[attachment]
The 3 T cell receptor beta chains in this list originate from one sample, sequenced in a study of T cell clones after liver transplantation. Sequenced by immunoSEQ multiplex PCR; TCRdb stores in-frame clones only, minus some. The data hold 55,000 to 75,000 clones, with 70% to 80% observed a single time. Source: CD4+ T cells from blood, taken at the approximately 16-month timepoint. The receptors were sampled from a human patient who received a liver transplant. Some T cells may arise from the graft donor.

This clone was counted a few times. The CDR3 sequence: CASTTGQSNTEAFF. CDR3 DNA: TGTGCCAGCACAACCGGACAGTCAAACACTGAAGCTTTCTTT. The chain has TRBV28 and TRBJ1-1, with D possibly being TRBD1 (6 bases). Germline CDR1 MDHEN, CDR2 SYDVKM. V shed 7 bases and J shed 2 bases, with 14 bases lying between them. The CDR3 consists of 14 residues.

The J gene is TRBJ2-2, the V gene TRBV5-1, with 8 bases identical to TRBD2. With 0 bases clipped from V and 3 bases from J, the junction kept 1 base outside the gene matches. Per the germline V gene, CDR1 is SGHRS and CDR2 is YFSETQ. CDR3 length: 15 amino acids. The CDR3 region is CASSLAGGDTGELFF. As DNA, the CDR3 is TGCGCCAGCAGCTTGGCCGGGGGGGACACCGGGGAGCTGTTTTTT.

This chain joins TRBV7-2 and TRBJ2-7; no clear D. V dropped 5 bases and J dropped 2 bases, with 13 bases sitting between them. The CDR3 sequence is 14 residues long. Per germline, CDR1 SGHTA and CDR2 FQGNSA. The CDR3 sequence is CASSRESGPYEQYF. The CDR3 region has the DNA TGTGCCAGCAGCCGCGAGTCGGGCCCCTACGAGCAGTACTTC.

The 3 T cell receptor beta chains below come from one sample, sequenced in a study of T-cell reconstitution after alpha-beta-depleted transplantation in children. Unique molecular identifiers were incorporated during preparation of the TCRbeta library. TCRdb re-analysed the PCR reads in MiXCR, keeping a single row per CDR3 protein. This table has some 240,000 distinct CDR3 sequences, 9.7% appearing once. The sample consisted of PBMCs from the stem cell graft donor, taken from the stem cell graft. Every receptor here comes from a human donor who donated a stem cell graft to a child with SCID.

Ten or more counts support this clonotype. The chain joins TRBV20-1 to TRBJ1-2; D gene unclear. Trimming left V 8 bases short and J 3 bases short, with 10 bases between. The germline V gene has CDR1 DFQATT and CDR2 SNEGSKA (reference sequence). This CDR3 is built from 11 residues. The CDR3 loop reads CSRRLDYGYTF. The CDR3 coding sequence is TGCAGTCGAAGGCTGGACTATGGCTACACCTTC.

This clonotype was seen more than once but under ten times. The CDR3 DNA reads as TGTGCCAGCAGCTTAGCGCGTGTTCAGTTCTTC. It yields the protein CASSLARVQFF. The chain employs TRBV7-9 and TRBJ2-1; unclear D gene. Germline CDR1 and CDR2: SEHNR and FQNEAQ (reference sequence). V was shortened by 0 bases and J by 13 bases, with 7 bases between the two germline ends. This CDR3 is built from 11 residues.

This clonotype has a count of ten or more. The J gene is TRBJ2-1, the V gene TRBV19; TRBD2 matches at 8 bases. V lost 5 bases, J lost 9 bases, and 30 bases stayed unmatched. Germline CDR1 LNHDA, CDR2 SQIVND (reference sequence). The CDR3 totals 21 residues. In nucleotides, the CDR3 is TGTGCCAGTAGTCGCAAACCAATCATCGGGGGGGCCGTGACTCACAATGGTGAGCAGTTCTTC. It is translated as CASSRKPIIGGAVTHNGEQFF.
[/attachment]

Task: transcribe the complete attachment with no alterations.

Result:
The 3 T cell receptor beta chains in this list originate from one sample, sequenced in a study of T cell clones after liver transplantation. Sequenced by immunoSEQ multiplex PCR; TCRdb stores in-frame clones only, minus some. The data hold 55,000 to 75,000 clones, with 70% to 80% observed a single time. Source: CD4+ T cells from blood, taken at the approximately 16-month timepoint. The receptors were sampled from a human patient who received a liver transplant. Some T cells may arise from the graft donor.

This clone was counted a few times. The CDR3 sequence: CASTTGQSNTEAFF. CDR3 DNA: TGTGCCAGCACAACCGGACAGTCAAACACTGAAGCTTTCTTT. The chain has TRBV28 and TRBJ1-1, with D possibly being TRBD1 (6 bases). Germline CDR1 MDHEN, CDR2 SYDVKM. V shed 7 bases and J shed 2 bases, with 14 bases lying between them. The CDR3 consists of 14 residues.

The J gene is TRBJ2-2, the V gene TRBV5-1, with 8 bases identical to TRBD2. With 0 bases clipped from V and 3 bases from J, the junction kept 1 base outside the gene matches. Per the germline V gene, CDR1 is SGHRS and CDR2 is YFSETQ. CDR3 length: 15 amino acids. The CDR3 region is CASSLAGGDTGELFF. As DNA, the CDR3 is TGCGCCAGCAGCTTGGCCGGGGGGGACACCGGGGAGCTGTTTTTT.

This chain joins TRBV7-2 and TRBJ2-7; no clear D. V dropped 5 bases and J dropped 2 bases, with 13 bases sitting between them. The CDR3 sequence is 14 residues long. Per germline, CDR1 SGHTA and CDR2 FQGNSA. The CDR3 sequence is CASSRESGPYEQYF. The CDR3 region has the DNA TGTGCCAGCAGCCGCGAGTCGGGCCCCTACGAGCAGTACTTC.

The 3 T cell receptor beta chains below come from one sample, sequenced in a study of T-cell reconstitution after alpha-beta-depleted transplantation in children. Unique molecular identifiers were incorporated during preparation of the TCRbeta library. TCRdb re-analysed the PCR reads in MiXCR, keeping a single row per CDR3 protein. This table has some 240,000 distinct CDR3 sequences, 9.7% appearing once. The sample consisted of PBMCs from the stem cell graft donor, taken from the stem cell graft. Every receptor here comes from a human donor who donated a stem cell graft to a child with SCID.

Ten or more counts support this clonotype. The chain joins TRBV20-1 to TRBJ1-2; D gene unclear. Trimming left V 8 bases short and J 3 bases short, with 10 bases between. The germline V gene has CDR1 DFQATT and CDR2 SNEGSKA (reference sequence). This CDR3 is built from 11 residues. The CDR3 loop reads CSRRLDYGYTF. The CDR3 coding sequence is TGCAGTCGAAGGCTGGACTATGGCTACACCTTC.

This clonotype was seen more than once but under ten times. The CDR3 DNA reads as TGTGCCAGCAGCTTAGCGCGTGTTCAGTTCTTC. It yields the protein CASSLARVQFF. The chain employs TRBV7-9 and TRBJ2-1; unclear D gene. Germline CDR1 and CDR2: SEHNR and FQNEAQ (reference sequence). V was shortened by 0 bases and J by 13 bases, with 7 bases between the two germline ends. This CDR3 is built from 11 residues.

This clonotype has a count of ten or more. The J gene is TRBJ2-1, the V gene TRBV19; TRBD2 matches at 8 bases. V lost 5 bases, J lost 9 bases, and 30 bases stayed unmatched. Germline CDR1 LNHDA, CDR2 SQIVND (reference sequence). The CDR3 totals 21 residues. In nucleotides, the CDR3 is TGTGCCAGTAGTCGCAAACCAATCATCGGGGGGGCCGTGACTCACAATGGTGAGCAGTTCTTC. It is translated as CASSRKPIIGGAVTHNGEQFF.